As the final piece of my graduate work in education at Memorial University, I had to complete a major research paper on a topic of my choice. Being a teacher interested in student exploration of knowledge, I chose to focus on Inquiry-Based Learning (IBL) in high school social studies. The research work sought to explore the nature of IBL and its implementation in classrooms or schools where standardized methods have a considerable foothold (some elements of this can easily be seen many schools in Newfoundland and Labrador), and to provide some framework or strategies that may help teachers increase the amount of inquiry their students do.
In order to help disseminate the research, I’ve added a section to this website (under the menu) that deals with this topic – it includes a short introduction to the paper and some summary points on the research (characteristics of Standardized Education and IBL, benefits of IBL, the roles of teacher and student in this learning model, as well as a section dealing with incorporating IBL work in the classroom). You can also find a PDF of the paper at the end, for those interested in reading it. If you’re super keen, you can go right to the paper here.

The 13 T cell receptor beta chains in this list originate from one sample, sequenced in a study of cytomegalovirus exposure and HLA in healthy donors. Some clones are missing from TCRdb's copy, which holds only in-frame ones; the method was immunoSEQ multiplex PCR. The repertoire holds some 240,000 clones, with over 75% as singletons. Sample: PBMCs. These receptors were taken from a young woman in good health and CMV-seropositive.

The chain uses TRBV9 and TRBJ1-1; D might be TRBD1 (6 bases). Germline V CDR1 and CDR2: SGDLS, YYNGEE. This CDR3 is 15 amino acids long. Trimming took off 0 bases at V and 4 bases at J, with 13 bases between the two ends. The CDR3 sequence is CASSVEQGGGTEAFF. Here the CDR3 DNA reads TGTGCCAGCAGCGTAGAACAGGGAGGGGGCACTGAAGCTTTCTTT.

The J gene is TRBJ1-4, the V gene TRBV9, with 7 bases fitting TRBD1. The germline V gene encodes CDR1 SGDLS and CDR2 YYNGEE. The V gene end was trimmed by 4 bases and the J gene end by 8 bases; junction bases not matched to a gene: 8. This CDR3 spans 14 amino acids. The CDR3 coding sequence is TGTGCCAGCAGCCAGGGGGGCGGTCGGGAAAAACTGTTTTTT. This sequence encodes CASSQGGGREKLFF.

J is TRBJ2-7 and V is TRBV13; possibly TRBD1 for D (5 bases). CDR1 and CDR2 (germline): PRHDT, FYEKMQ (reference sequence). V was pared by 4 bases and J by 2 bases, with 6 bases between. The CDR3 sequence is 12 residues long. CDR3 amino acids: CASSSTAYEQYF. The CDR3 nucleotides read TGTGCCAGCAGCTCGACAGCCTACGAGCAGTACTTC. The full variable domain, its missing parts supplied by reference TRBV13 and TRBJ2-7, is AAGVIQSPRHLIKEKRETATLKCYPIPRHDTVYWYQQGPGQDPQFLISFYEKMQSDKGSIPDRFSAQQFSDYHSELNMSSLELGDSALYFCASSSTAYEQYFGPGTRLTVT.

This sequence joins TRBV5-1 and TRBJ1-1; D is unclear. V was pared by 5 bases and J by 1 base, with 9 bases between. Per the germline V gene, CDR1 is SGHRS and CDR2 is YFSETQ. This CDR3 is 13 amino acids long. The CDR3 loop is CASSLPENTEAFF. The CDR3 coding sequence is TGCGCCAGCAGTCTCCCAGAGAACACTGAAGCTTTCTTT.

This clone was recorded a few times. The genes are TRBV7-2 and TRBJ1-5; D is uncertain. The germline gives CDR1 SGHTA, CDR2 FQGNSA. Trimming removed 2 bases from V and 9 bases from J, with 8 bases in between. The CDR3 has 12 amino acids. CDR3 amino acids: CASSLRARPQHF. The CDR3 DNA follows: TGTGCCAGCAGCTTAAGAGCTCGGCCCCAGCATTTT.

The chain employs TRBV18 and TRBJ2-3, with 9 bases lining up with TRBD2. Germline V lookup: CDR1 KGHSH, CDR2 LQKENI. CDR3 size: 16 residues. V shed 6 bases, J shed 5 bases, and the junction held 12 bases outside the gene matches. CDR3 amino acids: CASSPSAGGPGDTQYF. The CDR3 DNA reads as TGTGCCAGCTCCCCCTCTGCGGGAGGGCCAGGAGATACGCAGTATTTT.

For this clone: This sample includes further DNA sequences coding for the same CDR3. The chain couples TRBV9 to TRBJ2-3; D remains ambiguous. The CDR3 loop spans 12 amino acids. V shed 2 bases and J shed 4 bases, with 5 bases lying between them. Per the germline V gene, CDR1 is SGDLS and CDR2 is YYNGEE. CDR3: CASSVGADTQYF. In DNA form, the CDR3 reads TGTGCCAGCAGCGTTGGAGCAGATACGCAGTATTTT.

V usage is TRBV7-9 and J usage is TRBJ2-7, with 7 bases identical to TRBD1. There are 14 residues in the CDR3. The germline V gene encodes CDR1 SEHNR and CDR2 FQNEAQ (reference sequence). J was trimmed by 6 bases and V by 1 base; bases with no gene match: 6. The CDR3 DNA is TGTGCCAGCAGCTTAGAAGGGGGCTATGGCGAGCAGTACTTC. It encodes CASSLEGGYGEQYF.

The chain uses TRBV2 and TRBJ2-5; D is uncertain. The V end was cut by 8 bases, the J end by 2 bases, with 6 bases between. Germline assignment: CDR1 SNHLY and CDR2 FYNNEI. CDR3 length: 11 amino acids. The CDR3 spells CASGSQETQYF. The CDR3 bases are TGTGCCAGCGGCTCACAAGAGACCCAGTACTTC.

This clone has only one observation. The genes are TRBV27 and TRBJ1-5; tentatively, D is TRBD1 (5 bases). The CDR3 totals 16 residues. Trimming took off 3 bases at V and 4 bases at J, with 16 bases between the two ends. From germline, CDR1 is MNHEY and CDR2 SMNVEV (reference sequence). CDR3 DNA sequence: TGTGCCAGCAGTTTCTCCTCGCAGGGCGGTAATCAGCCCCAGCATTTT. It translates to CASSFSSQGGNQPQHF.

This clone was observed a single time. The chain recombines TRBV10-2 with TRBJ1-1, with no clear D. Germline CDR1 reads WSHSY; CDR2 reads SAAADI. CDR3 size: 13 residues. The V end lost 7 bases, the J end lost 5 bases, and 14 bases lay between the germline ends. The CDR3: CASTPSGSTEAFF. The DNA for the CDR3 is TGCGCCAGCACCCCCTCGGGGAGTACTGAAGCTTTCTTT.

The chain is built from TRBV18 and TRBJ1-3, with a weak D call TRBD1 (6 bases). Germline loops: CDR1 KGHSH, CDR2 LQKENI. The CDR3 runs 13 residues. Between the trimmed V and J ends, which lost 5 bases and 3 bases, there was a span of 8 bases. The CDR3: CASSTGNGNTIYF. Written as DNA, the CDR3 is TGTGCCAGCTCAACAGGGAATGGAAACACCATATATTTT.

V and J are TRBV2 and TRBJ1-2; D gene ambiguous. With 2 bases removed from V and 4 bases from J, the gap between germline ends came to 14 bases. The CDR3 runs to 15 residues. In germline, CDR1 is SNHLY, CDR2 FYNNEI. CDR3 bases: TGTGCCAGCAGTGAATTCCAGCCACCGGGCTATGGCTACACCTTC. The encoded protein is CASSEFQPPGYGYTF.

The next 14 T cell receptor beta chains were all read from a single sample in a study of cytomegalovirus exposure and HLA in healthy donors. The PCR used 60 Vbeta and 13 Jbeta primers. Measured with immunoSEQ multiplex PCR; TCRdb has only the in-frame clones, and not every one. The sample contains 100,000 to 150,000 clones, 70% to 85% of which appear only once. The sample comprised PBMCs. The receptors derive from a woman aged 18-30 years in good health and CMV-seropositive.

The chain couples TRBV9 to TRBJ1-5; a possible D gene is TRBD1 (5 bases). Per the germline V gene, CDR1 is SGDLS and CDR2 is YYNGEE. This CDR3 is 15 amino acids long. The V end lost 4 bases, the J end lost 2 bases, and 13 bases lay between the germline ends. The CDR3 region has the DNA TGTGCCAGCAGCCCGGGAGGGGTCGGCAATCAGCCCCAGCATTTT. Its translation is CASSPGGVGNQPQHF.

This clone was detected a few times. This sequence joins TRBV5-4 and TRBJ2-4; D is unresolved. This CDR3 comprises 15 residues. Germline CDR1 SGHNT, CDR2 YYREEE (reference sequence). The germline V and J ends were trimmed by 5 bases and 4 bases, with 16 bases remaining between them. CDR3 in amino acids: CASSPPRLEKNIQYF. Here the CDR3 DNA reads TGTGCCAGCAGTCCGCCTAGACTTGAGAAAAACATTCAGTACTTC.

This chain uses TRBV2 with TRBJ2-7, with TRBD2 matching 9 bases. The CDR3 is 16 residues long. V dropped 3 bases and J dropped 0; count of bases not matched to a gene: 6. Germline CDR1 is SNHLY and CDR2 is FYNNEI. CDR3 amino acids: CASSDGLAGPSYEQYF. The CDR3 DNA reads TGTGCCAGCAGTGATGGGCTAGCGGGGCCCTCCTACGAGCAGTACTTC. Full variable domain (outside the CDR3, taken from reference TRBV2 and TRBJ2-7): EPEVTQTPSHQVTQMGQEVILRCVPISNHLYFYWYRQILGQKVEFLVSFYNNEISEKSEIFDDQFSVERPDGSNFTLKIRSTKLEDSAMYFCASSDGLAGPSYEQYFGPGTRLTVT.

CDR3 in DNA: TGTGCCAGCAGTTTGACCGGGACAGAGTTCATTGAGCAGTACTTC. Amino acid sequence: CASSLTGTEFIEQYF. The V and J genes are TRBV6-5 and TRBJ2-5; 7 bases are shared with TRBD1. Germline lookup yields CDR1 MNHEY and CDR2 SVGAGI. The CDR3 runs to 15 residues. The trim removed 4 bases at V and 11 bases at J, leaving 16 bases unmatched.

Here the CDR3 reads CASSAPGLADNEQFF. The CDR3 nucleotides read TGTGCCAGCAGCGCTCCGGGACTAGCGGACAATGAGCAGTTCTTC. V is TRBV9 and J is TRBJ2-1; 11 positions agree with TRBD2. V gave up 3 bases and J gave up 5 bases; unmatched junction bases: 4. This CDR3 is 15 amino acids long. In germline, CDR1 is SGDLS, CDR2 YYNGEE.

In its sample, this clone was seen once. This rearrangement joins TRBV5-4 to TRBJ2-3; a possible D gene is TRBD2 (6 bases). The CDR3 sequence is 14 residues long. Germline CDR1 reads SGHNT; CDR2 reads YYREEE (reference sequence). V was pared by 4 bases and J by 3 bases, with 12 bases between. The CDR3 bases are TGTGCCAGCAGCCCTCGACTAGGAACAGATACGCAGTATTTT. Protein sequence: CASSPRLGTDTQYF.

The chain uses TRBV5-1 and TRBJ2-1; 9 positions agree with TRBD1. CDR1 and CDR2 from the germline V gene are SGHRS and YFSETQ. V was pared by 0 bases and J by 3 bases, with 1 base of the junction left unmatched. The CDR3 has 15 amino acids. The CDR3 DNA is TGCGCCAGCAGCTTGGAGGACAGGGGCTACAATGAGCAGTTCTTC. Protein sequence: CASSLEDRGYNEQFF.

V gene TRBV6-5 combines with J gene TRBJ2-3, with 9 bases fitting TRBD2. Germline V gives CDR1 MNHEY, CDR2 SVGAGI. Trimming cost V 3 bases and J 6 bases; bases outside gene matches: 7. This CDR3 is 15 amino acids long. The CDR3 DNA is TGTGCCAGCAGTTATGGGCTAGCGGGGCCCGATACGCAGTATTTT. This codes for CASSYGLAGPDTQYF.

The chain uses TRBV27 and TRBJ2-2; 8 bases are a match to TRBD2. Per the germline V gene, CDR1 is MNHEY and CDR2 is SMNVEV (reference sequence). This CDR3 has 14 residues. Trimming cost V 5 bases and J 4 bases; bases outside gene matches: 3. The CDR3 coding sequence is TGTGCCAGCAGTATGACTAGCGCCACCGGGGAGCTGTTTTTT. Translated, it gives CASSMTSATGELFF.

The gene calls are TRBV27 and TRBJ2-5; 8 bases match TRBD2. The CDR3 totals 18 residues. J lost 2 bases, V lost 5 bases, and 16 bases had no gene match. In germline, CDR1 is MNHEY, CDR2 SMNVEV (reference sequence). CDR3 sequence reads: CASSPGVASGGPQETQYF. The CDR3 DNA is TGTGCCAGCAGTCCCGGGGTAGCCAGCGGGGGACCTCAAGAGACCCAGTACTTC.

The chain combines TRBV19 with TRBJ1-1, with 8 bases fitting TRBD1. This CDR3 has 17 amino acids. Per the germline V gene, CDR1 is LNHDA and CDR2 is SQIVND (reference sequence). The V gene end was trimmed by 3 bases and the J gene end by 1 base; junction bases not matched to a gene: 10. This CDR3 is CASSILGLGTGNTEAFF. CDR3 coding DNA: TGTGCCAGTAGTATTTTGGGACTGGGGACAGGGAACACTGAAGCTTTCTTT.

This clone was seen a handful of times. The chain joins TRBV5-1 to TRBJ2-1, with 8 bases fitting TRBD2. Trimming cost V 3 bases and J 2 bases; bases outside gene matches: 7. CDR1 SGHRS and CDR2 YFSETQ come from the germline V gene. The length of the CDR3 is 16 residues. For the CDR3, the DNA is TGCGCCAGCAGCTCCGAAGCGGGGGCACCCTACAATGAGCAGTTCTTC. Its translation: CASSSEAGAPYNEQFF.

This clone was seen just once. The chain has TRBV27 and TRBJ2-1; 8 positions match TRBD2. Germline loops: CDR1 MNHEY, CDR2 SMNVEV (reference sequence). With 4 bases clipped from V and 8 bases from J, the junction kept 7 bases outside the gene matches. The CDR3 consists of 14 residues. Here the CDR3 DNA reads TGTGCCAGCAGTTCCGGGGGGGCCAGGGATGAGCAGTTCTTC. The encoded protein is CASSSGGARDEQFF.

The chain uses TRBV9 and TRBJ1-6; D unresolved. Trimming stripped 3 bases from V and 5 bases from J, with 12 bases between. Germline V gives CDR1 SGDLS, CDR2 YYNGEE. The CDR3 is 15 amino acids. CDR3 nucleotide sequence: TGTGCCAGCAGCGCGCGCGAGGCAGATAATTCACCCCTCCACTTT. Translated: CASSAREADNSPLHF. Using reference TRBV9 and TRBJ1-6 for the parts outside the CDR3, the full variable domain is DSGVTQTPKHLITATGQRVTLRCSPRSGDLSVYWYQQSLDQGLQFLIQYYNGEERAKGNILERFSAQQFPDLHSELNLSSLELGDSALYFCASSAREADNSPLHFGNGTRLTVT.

Up until now, I have been using a different website (weebly) for information specific to my classes, while using this one for other educational pursuits. Starting this summer, I will be moving my class site here to help keep everything together in one place. I will keep a similar layout with a page for each course I teach, which will have an announcements section and place for class documents (notes, study guides, and other relevant materials). Essentially, I will be adding a menu that allows access to a page for each course. This will be simpler for me to maintain and make sharing of resources and materials with students and other teachers easier as well.